40 per cent of homes sold for a loss since financial crisis
Average shortfall is 11% of the cost of the house
February 28, 2013
New Land Registry figures show that over 130,000 homes have been sold at less than they were bought for since prices peaked in 2007. It has been revealed that the average loss was 11 per cent of cost of the home which amounts to £24,000 per household. Over the same period almost 180,000 homes were sold for an average profit of £45,199.
The North has suffered the largest slump in house prices and so it is no surprise that it is here where the highest proportion of homes have been sold at a loss. Across the region just under half of all homes sold since prices peaked have been sold at a loss. This is compared to London where only a quarter of households suffered the same fate.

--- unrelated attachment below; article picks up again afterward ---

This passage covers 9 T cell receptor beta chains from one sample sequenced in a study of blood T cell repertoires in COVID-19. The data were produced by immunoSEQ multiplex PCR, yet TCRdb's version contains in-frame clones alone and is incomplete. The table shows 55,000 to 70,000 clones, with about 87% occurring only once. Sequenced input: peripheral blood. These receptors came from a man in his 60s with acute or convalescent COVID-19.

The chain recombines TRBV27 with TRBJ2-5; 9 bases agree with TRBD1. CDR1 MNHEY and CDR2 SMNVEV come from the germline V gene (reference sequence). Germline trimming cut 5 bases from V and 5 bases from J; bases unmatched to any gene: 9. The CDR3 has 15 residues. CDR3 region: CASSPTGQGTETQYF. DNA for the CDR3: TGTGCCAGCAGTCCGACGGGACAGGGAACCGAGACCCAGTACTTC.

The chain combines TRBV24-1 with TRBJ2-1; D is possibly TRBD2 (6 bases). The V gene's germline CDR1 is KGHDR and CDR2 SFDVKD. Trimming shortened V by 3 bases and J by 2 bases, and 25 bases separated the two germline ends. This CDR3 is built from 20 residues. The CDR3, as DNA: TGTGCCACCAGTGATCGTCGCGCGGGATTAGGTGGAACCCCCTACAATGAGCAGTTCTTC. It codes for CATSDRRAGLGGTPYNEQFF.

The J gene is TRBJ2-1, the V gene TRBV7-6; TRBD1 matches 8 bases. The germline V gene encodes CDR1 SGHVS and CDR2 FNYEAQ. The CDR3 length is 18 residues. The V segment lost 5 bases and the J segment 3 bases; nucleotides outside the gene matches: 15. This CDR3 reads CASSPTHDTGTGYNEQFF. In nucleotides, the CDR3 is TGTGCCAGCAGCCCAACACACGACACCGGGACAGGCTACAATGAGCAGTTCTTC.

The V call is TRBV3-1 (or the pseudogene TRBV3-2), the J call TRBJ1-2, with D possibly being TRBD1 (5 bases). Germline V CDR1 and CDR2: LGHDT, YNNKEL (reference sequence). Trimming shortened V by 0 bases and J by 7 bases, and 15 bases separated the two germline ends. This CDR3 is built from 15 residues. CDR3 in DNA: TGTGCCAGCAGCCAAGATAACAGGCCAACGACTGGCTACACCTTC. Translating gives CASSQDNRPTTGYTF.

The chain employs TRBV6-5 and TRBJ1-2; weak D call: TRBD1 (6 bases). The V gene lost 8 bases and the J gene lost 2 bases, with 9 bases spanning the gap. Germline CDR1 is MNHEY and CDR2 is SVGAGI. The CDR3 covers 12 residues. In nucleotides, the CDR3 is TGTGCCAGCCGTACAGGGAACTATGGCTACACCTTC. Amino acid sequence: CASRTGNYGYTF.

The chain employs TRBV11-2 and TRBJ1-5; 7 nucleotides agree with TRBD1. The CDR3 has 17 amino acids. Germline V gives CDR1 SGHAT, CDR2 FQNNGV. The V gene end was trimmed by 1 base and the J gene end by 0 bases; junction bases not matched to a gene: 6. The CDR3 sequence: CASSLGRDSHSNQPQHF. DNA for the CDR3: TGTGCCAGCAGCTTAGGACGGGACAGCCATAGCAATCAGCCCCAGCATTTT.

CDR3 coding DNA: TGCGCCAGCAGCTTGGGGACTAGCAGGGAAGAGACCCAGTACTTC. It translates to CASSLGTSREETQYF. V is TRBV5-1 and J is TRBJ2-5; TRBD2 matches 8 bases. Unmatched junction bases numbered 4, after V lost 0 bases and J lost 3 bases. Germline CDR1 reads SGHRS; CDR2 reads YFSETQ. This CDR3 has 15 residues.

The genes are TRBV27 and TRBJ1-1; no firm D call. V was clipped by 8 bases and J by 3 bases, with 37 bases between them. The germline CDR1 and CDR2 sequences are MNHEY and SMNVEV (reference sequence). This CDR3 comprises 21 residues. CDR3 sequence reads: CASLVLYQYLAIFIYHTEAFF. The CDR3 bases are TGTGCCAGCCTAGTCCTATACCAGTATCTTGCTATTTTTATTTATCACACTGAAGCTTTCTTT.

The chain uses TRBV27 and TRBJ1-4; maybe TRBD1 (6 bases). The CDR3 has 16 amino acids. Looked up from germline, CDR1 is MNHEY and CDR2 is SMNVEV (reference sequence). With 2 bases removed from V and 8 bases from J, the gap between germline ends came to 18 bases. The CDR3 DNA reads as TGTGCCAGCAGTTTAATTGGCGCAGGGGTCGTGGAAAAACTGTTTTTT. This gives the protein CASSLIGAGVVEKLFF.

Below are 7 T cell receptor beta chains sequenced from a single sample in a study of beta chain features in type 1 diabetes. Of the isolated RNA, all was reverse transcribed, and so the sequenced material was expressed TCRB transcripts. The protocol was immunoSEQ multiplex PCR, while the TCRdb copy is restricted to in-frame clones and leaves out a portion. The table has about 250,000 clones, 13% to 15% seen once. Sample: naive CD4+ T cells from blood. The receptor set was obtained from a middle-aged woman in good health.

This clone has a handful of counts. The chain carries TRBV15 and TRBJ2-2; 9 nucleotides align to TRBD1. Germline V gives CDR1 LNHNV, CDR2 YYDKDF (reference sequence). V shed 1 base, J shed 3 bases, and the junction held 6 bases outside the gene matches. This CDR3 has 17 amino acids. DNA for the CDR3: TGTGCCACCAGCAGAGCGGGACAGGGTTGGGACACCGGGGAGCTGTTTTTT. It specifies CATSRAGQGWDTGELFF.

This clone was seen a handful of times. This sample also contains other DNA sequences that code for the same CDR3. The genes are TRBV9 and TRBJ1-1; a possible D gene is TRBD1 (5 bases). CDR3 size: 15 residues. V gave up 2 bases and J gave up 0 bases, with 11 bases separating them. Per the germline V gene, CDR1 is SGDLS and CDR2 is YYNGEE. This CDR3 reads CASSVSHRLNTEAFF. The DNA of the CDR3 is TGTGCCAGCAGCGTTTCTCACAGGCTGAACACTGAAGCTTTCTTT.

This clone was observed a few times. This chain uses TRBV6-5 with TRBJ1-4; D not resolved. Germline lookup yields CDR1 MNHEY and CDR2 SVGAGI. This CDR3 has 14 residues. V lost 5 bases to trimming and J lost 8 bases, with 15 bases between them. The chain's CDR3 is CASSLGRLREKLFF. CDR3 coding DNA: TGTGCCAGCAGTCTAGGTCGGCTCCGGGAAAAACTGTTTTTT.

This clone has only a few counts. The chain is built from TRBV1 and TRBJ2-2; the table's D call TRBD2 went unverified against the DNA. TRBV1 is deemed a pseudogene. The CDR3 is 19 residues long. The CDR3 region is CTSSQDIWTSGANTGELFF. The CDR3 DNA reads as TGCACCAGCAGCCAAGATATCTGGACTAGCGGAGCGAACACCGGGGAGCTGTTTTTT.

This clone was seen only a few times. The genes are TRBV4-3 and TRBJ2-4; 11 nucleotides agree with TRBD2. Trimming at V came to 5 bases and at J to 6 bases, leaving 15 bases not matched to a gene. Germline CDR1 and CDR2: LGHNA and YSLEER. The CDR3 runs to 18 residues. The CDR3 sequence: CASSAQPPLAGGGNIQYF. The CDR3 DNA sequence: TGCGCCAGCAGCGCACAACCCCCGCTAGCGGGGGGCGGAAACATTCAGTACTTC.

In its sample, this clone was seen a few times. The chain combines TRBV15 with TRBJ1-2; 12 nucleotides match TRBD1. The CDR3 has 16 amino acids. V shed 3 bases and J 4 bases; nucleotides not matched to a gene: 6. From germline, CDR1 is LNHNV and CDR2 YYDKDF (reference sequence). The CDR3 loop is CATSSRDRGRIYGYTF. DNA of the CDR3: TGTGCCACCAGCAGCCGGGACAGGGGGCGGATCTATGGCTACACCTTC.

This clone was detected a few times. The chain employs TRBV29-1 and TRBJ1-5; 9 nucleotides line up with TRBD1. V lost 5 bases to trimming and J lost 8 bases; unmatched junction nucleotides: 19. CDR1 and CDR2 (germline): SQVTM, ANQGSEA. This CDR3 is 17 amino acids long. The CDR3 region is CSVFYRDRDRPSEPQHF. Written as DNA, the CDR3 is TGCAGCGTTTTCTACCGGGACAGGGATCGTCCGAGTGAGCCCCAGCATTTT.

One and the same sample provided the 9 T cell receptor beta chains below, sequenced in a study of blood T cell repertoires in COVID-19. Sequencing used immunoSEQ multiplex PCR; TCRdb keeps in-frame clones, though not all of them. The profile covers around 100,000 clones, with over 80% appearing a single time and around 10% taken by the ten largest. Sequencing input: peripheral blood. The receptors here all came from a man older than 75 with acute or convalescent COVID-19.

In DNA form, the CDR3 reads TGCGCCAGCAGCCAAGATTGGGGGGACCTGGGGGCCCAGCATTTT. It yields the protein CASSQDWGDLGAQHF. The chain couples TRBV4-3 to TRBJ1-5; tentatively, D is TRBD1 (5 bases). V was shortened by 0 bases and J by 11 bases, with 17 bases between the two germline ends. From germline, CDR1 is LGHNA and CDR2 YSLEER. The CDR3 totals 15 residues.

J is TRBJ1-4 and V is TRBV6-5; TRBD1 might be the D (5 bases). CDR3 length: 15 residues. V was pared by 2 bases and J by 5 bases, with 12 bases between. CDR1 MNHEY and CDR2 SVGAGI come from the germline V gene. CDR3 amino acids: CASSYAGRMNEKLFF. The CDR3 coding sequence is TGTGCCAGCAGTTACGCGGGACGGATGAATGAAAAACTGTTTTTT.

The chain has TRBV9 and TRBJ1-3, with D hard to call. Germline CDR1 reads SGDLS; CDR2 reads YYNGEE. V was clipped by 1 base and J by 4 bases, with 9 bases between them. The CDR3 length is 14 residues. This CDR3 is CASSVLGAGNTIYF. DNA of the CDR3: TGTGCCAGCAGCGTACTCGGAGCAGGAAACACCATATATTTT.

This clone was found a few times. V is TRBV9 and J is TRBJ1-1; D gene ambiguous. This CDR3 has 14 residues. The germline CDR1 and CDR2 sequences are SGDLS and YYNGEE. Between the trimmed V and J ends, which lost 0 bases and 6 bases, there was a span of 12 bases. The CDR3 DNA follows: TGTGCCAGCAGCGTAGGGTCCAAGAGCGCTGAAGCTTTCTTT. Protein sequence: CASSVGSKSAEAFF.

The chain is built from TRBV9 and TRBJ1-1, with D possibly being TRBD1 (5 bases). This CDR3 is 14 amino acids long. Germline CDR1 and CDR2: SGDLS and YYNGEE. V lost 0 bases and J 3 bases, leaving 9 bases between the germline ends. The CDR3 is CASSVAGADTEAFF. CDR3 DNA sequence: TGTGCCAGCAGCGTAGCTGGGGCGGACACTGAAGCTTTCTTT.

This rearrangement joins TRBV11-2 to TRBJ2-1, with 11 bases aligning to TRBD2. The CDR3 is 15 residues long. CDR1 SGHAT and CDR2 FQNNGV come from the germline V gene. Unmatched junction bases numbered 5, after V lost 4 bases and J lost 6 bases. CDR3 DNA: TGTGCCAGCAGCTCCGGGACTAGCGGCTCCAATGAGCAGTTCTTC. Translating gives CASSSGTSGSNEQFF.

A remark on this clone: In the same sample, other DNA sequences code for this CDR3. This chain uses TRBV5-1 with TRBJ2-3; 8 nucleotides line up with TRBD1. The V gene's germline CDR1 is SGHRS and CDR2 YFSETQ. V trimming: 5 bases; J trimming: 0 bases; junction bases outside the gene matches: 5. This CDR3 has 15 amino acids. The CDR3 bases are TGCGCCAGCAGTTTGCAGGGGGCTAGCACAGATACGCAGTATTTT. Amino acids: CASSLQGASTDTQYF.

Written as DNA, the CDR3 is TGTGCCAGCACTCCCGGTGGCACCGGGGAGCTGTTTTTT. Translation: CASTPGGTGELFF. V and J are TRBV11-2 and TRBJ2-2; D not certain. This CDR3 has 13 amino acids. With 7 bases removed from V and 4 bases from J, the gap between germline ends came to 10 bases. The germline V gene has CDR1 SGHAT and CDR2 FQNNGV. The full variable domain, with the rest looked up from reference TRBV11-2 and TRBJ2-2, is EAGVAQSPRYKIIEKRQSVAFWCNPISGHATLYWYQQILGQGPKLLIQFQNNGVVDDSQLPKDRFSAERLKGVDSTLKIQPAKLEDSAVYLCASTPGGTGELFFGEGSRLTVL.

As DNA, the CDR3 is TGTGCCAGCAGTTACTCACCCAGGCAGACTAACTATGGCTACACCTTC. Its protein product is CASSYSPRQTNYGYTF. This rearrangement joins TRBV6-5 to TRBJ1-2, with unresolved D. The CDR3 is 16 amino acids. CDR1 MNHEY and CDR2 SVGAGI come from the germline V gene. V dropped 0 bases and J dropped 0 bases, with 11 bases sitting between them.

Before the financial crisis selling for a loss was almost unheard of. Since 1995 92 per cent of all homes sold have made a profit as prices steadily rose.
Sean Oldfield, chief executive officer of Castle Trust, said: “Since the downturn, over 130,000 families have made a loss on their home placing them under enormous financial and emotional pressures. When you take into account the costs associated with moving home, from stamp duty to solicitor’s fees, this situation becomes even worse.”
Are you confused by the mass of house price predictions that we are bombarded with on a daily basis? We are creating a House Price Watch produced once a month to sum up all the various indices. It will be your one-stop-shop for all your house price news! Sign up to our newsletter to keep up with when the first one will be published